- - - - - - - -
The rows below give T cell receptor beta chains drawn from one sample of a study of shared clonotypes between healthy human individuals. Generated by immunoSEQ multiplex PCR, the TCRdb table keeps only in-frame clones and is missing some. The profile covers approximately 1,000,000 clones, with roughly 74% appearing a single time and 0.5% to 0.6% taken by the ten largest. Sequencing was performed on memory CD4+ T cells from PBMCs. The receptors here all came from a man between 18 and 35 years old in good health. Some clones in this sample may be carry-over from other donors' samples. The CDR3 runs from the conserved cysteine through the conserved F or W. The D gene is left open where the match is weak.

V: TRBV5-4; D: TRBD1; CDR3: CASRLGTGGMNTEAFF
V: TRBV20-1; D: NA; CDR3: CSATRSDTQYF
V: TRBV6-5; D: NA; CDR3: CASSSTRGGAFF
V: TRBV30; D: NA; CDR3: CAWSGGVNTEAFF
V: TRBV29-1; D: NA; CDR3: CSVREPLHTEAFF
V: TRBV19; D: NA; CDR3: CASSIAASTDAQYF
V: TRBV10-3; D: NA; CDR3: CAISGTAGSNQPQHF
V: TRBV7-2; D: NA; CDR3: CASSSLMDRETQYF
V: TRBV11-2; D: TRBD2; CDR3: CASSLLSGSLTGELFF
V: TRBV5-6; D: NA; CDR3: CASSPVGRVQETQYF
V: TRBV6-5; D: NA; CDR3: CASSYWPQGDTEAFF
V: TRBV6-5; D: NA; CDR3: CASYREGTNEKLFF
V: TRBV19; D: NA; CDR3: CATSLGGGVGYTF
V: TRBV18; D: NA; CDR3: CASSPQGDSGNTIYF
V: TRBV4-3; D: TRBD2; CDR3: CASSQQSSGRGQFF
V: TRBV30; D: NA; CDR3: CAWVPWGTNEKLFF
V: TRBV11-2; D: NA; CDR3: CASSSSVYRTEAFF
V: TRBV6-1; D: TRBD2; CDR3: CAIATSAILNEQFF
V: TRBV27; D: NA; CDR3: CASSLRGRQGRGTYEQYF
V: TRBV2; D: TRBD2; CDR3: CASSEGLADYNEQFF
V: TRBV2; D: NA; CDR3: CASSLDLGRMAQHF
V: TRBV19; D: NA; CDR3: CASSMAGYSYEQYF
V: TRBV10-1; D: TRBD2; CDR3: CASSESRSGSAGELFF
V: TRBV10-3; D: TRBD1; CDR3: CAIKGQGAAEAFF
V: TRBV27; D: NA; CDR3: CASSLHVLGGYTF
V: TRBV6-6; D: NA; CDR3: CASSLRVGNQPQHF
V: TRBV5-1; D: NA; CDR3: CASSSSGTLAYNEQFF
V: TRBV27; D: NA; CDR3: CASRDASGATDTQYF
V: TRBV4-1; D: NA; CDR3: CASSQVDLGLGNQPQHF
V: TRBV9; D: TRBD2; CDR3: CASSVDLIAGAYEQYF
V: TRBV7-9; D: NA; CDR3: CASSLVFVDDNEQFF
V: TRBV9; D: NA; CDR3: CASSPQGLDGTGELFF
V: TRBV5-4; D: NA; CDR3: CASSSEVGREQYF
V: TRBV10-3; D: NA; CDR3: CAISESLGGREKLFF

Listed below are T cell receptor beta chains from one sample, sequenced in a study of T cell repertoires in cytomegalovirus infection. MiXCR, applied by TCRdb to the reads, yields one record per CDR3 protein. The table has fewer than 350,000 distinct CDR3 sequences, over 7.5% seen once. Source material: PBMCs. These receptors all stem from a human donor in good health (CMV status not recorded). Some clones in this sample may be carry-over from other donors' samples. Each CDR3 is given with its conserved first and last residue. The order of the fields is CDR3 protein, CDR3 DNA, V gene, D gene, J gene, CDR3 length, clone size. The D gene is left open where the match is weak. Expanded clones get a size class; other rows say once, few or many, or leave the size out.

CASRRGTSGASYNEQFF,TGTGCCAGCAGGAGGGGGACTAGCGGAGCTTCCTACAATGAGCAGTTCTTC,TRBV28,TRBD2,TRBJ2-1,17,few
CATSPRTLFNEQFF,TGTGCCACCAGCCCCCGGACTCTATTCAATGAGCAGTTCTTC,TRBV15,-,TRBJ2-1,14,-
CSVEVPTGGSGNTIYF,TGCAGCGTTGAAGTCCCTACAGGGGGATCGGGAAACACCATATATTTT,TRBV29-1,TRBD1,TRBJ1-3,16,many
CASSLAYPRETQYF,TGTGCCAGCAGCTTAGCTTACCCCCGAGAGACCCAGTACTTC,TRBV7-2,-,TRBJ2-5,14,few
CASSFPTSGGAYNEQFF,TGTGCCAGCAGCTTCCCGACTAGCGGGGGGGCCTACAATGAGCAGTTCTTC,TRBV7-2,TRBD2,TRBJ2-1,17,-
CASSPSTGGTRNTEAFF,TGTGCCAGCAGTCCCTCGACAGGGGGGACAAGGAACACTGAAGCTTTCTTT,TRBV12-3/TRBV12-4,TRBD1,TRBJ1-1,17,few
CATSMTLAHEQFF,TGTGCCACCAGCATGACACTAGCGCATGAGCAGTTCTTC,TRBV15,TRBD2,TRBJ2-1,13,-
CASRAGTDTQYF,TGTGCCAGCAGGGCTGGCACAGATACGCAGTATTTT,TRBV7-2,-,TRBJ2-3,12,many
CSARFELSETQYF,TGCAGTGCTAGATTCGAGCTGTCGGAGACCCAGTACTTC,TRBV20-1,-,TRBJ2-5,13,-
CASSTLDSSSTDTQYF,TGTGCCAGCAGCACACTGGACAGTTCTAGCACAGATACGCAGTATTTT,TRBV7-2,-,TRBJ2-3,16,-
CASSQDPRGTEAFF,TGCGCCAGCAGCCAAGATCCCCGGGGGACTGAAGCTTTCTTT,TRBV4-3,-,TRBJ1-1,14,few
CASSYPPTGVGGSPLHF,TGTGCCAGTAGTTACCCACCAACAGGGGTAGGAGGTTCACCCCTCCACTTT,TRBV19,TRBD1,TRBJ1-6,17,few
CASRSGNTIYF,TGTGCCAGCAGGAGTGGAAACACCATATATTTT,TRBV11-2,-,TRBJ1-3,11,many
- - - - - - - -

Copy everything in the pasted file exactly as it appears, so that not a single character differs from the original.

The rows below give T cell receptor beta chains drawn from one sample of a study of shared clonotypes between healthy human individuals. Generated by immunoSEQ multiplex PCR, the TCRdb table keeps only in-frame clones and is missing some. The profile covers approximately 1,000,000 clones, with roughly 74% appearing a single time and 0.5% to 0.6% taken by the ten largest. Sequencing was performed on memory CD4+ T cells from PBMCs. The receptors here all came from a man between 18 and 35 years old in good health. Some clones in this sample may be carry-over from other donors' samples. The CDR3 runs from the conserved cysteine through the conserved F or W. The D gene is left open where the match is weak.

V: TRBV5-4; D: TRBD1; CDR3: CASRLGTGGMNTEAFF
V: TRBV20-1; D: NA; CDR3: CSATRSDTQYF
V: TRBV6-5; D: NA; CDR3: CASSSTRGGAFF
V: TRBV30; D: NA; CDR3: CAWSGGVNTEAFF
V: TRBV29-1; D: NA; CDR3: CSVREPLHTEAFF
V: TRBV19; D: NA; CDR3: CASSIAASTDAQYF
V: TRBV10-3; D: NA; CDR3: CAISGTAGSNQPQHF
V: TRBV7-2; D: NA; CDR3: CASSSLMDRETQYF
V: TRBV11-2; D: TRBD2; CDR3: CASSLLSGSLTGELFF
V: TRBV5-6; D: NA; CDR3: CASSPVGRVQETQYF
V: TRBV6-5; D: NA; CDR3: CASSYWPQGDTEAFF
V: TRBV6-5; D: NA; CDR3: CASYREGTNEKLFF
V: TRBV19; D: NA; CDR3: CATSLGGGVGYTF
V: TRBV18; D: NA; CDR3: CASSPQGDSGNTIYF
V: TRBV4-3; D: TRBD2; CDR3: CASSQQSSGRGQFF
V: TRBV30; D: NA; CDR3: CAWVPWGTNEKLFF
V: TRBV11-2; D: NA; CDR3: CASSSSVYRTEAFF
V: TRBV6-1; D: TRBD2; CDR3: CAIATSAILNEQFF
V: TRBV27; D: NA; CDR3: CASSLRGRQGRGTYEQYF
V: TRBV2; D: TRBD2; CDR3: CASSEGLADYNEQFF
V: TRBV2; D: NA; CDR3: CASSLDLGRMAQHF
V: TRBV19; D: NA; CDR3: CASSMAGYSYEQYF
V: TRBV10-1; D: TRBD2; CDR3: CASSESRSGSAGELFF
V: TRBV10-3; D: TRBD1; CDR3: CAIKGQGAAEAFF
V: TRBV27; D: NA; CDR3: CASSLHVLGGYTF
V: TRBV6-6; D: NA; CDR3: CASSLRVGNQPQHF
V: TRBV5-1; D: NA; CDR3: CASSSSGTLAYNEQFF
V: TRBV27; D: NA; CDR3: CASRDASGATDTQYF
V: TRBV4-1; D: NA; CDR3: CASSQVDLGLGNQPQHF
V: TRBV9; D: TRBD2; CDR3: CASSVDLIAGAYEQYF
V: TRBV7-9; D: NA; CDR3: CASSLVFVDDNEQFF
V: TRBV9; D: NA; CDR3: CASSPQGLDGTGELFF
V: TRBV5-4; D: NA; CDR3: CASSSEVGREQYF
V: TRBV10-3; D: NA; CDR3: CAISESLGGREKLFF

Listed below are T cell receptor beta chains from one sample, sequenced in a study of T cell repertoires in cytomegalovirus infection. MiXCR, applied by TCRdb to the reads, yields one record per CDR3 protein. The table has fewer than 350,000 distinct CDR3 sequences, over 7.5% seen once. Source material: PBMCs. These receptors all stem from a human donor in good health (CMV status not recorded). Some clones in this sample may be carry-over from other donors' samples. Each CDR3 is given with its conserved first and last residue. The order of the fields is CDR3 protein, CDR3 DNA, V gene, D gene, J gene, CDR3 length, clone size. The D gene is left open where the match is weak. Expanded clones get a size class; other rows say once, few or many, or leave the size out.

CASRRGTSGASYNEQFF,TGTGCCAGCAGGAGGGGGACTAGCGGAGCTTCCTACAATGAGCAGTTCTTC,TRBV28,TRBD2,TRBJ2-1,17,few
CATSPRTLFNEQFF,TGTGCCACCAGCCCCCGGACTCTATTCAATGAGCAGTTCTTC,TRBV15,-,TRBJ2-1,14,-
CSVEVPTGGSGNTIYF,TGCAGCGTTGAAGTCCCTACAGGGGGATCGGGAAACACCATATATTTT,TRBV29-1,TRBD1,TRBJ1-3,16,many
CASSLAYPRETQYF,TGTGCCAGCAGCTTAGCTTACCCCCGAGAGACCCAGTACTTC,TRBV7-2,-,TRBJ2-5,14,few
CASSFPTSGGAYNEQFF,TGTGCCAGCAGCTTCCCGACTAGCGGGGGGGCCTACAATGAGCAGTTCTTC,TRBV7-2,TRBD2,TRBJ2-1,17,-
CASSPSTGGTRNTEAFF,TGTGCCAGCAGTCCCTCGACAGGGGGGACAAGGAACACTGAAGCTTTCTTT,TRBV12-3/TRBV12-4,TRBD1,TRBJ1-1,17,few
CATSMTLAHEQFF,TGTGCCACCAGCATGACACTAGCGCATGAGCAGTTCTTC,TRBV15,TRBD2,TRBJ2-1,13,-
CASRAGTDTQYF,TGTGCCAGCAGGGCTGGCACAGATACGCAGTATTTT,TRBV7-2,-,TRBJ2-3,12,many
CSARFELSETQYF,TGCAGTGCTAGATTCGAGCTGTCGGAGACCCAGTACTTC,TRBV20-1,-,TRBJ2-5,13,-
CASSTLDSSSTDTQYF,TGTGCCAGCAGCACACTGGACAGTTCTAGCACAGATACGCAGTATTTT,TRBV7-2,-,TRBJ2-3,16,-
CASSQDPRGTEAFF,TGCGCCAGCAGCCAAGATCCCCGGGGGACTGAAGCTTTCTTT,TRBV4-3,-,TRBJ1-1,14,few
CASSYPPTGVGGSPLHF,TGTGCCAGTAGTTACCCACCAACAGGGGTAGGAGGTTCACCCCTCCACTTT,TRBV19,TRBD1,TRBJ1-6,17,few
CASRSGNTIYF,TGTGCCAGCAGGAGTGGAAACACCATATATTTT,TRBV11-2,-,TRBJ1-3,11,many